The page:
By Cindy Valdez
Ybor City is a historic neighborhood in Tampa, Florida, which was founded by a group of cigar manufacturers. It was originally populated by Cuban and Spanish immigrants who worked in the cigar factories. The Cuban influence is still found today, not only on the streets of Ybor and the surrounding Tampa neighborhoods, but in the restaurants and kitchens as well! Cindy takes on the challenge of cooking a traditional Cuban recipe, Ybor Chicken, found in the cookbook Tampa Treasures. Try it yourself and find out why this recipe will impress even the most skeptical Cuban Grandmothers!
Ybor Chicken Ingredients:
- 1/2 cup flour
- 1 whole chicken, cut up
- 2 tablespoons of olive oil
- 1 green pepper, cut into large pieces
- 1 large onion, cut into large pieces
- 1 large clove of garlic, minced
- 1 large tomato shopped
- 1 bay leaf
- 1 cup raisens
- 1 cup pimento-stuffed green olives, sliced
- 1 cup dry red wine
- 1 chorizo (Spanish sausage), chopped
- salt and pepper to taste
My husband is Cuban and his grandmother, like so many Cuban grandmothers I’ve met in Tampa, was one heck of a cook. Growing up down the street from his grandmother, my husband spent a lot of time at her house—and as a result, he ate very well.
So when I decided to try this Cuban style dish, I was a little intimidated. I’ve eaten his grandmother’s cooking – and have spent a little time in the kitchen trying to (unsuccessfully) recreate some of her dishes. She’s a tough act to follow. (Besides, green olives and raisins? together? really?)
Thank God this one turned out well!!
As someone who does more “assembling” than cooking, I have one piece of advice: before you turn on the stove, get all of your veggies chopped.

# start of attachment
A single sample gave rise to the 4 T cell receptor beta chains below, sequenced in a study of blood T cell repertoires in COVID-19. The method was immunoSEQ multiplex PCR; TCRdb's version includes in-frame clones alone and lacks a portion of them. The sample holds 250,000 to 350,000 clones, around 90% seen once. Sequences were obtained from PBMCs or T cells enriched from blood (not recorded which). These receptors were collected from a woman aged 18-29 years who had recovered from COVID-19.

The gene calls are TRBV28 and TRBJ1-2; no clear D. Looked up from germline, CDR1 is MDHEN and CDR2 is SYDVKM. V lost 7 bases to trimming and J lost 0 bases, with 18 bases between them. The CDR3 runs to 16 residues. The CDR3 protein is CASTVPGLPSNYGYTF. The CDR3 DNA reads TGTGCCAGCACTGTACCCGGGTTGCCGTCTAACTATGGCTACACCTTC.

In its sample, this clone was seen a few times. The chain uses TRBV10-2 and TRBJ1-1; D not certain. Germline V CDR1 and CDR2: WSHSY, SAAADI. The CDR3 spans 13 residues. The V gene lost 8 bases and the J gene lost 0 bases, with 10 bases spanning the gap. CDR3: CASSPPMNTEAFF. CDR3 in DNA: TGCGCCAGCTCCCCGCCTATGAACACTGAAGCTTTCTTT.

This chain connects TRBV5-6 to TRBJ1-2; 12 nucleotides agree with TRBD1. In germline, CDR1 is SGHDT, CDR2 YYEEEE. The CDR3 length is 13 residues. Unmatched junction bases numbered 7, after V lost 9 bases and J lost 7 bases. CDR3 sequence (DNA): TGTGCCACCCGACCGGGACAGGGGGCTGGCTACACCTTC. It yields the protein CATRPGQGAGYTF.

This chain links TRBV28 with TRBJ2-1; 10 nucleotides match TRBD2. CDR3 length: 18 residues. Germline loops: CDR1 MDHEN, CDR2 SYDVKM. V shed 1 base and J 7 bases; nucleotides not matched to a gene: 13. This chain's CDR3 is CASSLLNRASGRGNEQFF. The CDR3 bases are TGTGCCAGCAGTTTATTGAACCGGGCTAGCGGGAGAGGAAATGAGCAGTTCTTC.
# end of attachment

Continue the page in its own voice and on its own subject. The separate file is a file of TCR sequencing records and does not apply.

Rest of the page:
And get yourself a little helper if you can. My youngest daughter (I call her Peanut) was a most excellent chicken shaker!
Once Peanut got all of the chicken good and coated with the flour, salt and pepper, I lightly browned it in some olive oil (which was a bit of a stretch for me because, as my teenagers will happily tell you, I’m not known for “lightly” browning anything).
But it worked out ok this time – apparently my stovetop does cook things on temperatures other than HIGH.
While that was lightly browning (again – yay!), I was chopping veggies and getting the raisins and olives measured out and ready to hit the pan.
Threw all of that stuff in the pan with the leftover olive oil, let it cook for about a minute or two and then added a little red wine (the recipe called for a dry red, I used port because that’s all I had) and let that all simmer for about 5 minutes.
Put the chicken in a casserole dish, poured the veggie/wine/weird raisin and olive mix over it and, well, it didn’t look too bad.
Then I covered it with foil and put it in my 325 degree oven for an hour and a half.
And then my husband came home early and said, “Man I’m starving tonight…I haven’t eaten since breakfast. When’s dinner?”
Given that we normally eat dinner between 6:30 and 7:00 pretty much every night since forever, the fact that he was even asking this was nuts.
Anyway, when I read him the recipe I’d made, he released his grip on the Doritos bag and waited patiently through hunger pangs and rumblies in his tumbly until dinner was done.
And boy was it worth the wait.
You have no idea who my teenage daughter is or how the only food groups she recognizes are breakfast foods and desserts, so you have no reason to believe what I’m about to tell you, but the fact that she’s a teenager who also happens to be a girl should be enough:
My teenage daughter ate SECONDS.
Two whole separate pieces of chicken. A drumstick and a thigh. And she ate the rice AND the STUFF—the veggies and the weird raisin/olive mixture.
And she thanked me for dinner.
My husband? Loved it. Didn’t even add a single dash of Tony C’s (which is saying something; I’m pretty sure I walked in on him sprinkling that stuff on Cheerios once).
This one’s getting added into the rotation.